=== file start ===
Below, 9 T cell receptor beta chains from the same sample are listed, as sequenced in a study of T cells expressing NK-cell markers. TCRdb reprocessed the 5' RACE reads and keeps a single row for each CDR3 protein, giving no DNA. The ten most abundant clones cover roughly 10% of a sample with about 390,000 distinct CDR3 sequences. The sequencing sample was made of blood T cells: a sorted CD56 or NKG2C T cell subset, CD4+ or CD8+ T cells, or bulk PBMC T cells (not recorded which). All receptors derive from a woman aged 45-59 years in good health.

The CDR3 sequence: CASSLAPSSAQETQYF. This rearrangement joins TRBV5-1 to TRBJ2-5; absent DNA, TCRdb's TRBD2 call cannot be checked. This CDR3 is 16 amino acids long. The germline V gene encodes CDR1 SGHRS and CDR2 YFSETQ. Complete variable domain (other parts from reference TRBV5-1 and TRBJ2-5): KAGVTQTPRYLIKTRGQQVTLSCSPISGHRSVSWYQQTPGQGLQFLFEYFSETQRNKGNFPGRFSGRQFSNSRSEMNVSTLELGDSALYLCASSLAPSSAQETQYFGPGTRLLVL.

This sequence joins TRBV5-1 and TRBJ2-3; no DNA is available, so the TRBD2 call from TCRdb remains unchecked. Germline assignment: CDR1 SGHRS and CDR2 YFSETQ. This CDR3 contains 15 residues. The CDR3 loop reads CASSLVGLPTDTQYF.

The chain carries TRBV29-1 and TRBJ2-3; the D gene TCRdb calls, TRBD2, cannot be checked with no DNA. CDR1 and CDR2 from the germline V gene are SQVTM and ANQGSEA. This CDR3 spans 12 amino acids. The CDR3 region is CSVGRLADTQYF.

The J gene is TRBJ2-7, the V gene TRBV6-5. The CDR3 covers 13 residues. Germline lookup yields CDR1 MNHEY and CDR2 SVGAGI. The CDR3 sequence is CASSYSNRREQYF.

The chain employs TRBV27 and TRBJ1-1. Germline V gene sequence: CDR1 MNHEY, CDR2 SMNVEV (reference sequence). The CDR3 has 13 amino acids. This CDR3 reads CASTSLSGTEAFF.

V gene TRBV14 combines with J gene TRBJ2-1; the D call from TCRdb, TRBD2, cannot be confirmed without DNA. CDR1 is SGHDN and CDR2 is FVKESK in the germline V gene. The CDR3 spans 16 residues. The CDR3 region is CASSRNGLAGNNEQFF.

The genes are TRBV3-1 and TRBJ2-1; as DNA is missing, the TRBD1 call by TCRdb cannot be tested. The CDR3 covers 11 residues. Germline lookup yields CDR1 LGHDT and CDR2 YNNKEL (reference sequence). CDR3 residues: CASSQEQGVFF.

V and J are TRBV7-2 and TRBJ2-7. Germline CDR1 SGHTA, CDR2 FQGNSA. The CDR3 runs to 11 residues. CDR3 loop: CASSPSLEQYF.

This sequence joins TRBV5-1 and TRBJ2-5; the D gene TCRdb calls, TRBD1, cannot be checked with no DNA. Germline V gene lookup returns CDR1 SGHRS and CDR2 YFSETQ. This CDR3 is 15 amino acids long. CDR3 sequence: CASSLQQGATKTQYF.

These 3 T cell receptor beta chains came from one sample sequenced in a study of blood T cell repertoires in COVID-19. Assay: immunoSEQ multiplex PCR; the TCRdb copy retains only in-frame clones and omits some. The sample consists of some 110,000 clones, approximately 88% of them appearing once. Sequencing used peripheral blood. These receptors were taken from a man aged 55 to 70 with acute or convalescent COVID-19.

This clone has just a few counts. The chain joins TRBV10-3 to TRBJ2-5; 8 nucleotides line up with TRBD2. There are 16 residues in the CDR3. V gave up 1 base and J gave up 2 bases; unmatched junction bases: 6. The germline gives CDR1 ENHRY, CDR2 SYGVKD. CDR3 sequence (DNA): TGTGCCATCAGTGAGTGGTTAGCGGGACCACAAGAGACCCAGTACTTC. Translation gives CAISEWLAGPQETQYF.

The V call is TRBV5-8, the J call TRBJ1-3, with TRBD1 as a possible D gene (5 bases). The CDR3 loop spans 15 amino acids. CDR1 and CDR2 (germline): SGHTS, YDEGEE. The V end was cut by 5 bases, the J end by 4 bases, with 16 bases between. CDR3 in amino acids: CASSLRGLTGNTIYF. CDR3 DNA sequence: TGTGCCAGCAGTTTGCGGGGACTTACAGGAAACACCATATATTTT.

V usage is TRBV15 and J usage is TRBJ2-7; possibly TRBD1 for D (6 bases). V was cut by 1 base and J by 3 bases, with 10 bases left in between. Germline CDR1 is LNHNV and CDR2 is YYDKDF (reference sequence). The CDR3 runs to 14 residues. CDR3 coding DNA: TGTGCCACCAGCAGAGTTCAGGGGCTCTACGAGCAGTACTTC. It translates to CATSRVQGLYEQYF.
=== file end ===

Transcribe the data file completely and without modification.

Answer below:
Below, 9 T cell receptor beta chains from the same sample are listed, as sequenced in a study of T cells expressing NK-cell markers. TCRdb reprocessed the 5' RACE reads and keeps a single row for each CDR3 protein, giving no DNA. The ten most abundant clones cover roughly 10% of a sample with about 390,000 distinct CDR3 sequences. The sequencing sample was made of blood T cells: a sorted CD56 or NKG2C T cell subset, CD4+ or CD8+ T cells, or bulk PBMC T cells (not recorded which). All receptors derive from a woman aged 45-59 years in good health.

The CDR3 sequence: CASSLAPSSAQETQYF. This rearrangement joins TRBV5-1 to TRBJ2-5; absent DNA, TCRdb's TRBD2 call cannot be checked. This CDR3 is 16 amino acids long. The germline V gene encodes CDR1 SGHRS and CDR2 YFSETQ. Complete variable domain (other parts from reference TRBV5-1 and TRBJ2-5): KAGVTQTPRYLIKTRGQQVTLSCSPISGHRSVSWYQQTPGQGLQFLFEYFSETQRNKGNFPGRFSGRQFSNSRSEMNVSTLELGDSALYLCASSLAPSSAQETQYFGPGTRLLVL.

This sequence joins TRBV5-1 and TRBJ2-3; no DNA is available, so the TRBD2 call from TCRdb remains unchecked. Germline assignment: CDR1 SGHRS and CDR2 YFSETQ. This CDR3 contains 15 residues. The CDR3 loop reads CASSLVGLPTDTQYF.

The chain carries TRBV29-1 and TRBJ2-3; the D gene TCRdb calls, TRBD2, cannot be checked with no DNA. CDR1 and CDR2 from the germline V gene are SQVTM and ANQGSEA. This CDR3 spans 12 amino acids. The CDR3 region is CSVGRLADTQYF.

The J gene is TRBJ2-7, the V gene TRBV6-5. The CDR3 covers 13 residues. Germline lookup yields CDR1 MNHEY and CDR2 SVGAGI. The CDR3 sequence is CASSYSNRREQYF.

The chain employs TRBV27 and TRBJ1-1. Germline V gene sequence: CDR1 MNHEY, CDR2 SMNVEV (reference sequence). The CDR3 has 13 amino acids. This CDR3 reads CASTSLSGTEAFF.

V gene TRBV14 combines with J gene TRBJ2-1; the D call from TCRdb, TRBD2, cannot be confirmed without DNA. CDR1 is SGHDN and CDR2 is FVKESK in the germline V gene. The CDR3 spans 16 residues. The CDR3 region is CASSRNGLAGNNEQFF.

The genes are TRBV3-1 and TRBJ2-1; as DNA is missing, the TRBD1 call by TCRdb cannot be tested. The CDR3 covers 11 residues. Germline lookup yields CDR1 LGHDT and CDR2 YNNKEL (reference sequence). CDR3 residues: CASSQEQGVFF.

V and J are TRBV7-2 and TRBJ2-7. Germline CDR1 SGHTA, CDR2 FQGNSA. The CDR3 runs to 11 residues. CDR3 loop: CASSPSLEQYF.

This sequence joins TRBV5-1 and TRBJ2-5; the D gene TCRdb calls, TRBD1, cannot be checked with no DNA. Germline V gene lookup returns CDR1 SGHRS and CDR2 YFSETQ. This CDR3 is 15 amino acids long. CDR3 sequence: CASSLQQGATKTQYF.

These 3 T cell receptor beta chains came from one sample sequenced in a study of blood T cell repertoires in COVID-19. Assay: immunoSEQ multiplex PCR; the TCRdb copy retains only in-frame clones and omits some. The sample consists of some 110,000 clones, approximately 88% of them appearing once. Sequencing used peripheral blood. These receptors were taken from a man aged 55 to 70 with acute or convalescent COVID-19.

This clone has just a few counts. The chain joins TRBV10-3 to TRBJ2-5; 8 nucleotides line up with TRBD2. There are 16 residues in the CDR3. V gave up 1 base and J gave up 2 bases; unmatched junction bases: 6. The germline gives CDR1 ENHRY, CDR2 SYGVKD. CDR3 sequence (DNA): TGTGCCATCAGTGAGTGGTTAGCGGGACCACAAGAGACCCAGTACTTC. Translation gives CAISEWLAGPQETQYF.

The V call is TRBV5-8, the J call TRBJ1-3, with TRBD1 as a possible D gene (5 bases). The CDR3 loop spans 15 amino acids. CDR1 and CDR2 (germline): SGHTS, YDEGEE. The V end was cut by 5 bases, the J end by 4 bases, with 16 bases between. CDR3 in amino acids: CASSLRGLTGNTIYF. CDR3 DNA sequence: TGTGCCAGCAGTTTGCGGGGACTTACAGGAAACACCATATATTTT.

V usage is TRBV15 and J usage is TRBJ2-7; possibly TRBD1 for D (6 bases). V was cut by 1 base and J by 3 bases, with 10 bases left in between. Germline CDR1 is LNHNV and CDR2 is YYDKDF (reference sequence). The CDR3 runs to 14 residues. CDR3 coding DNA: TGTGCCACCAGCAGAGTTCAGGGGCTCTACGAGCAGTACTTC. It translates to CATSRVQGLYEQYF.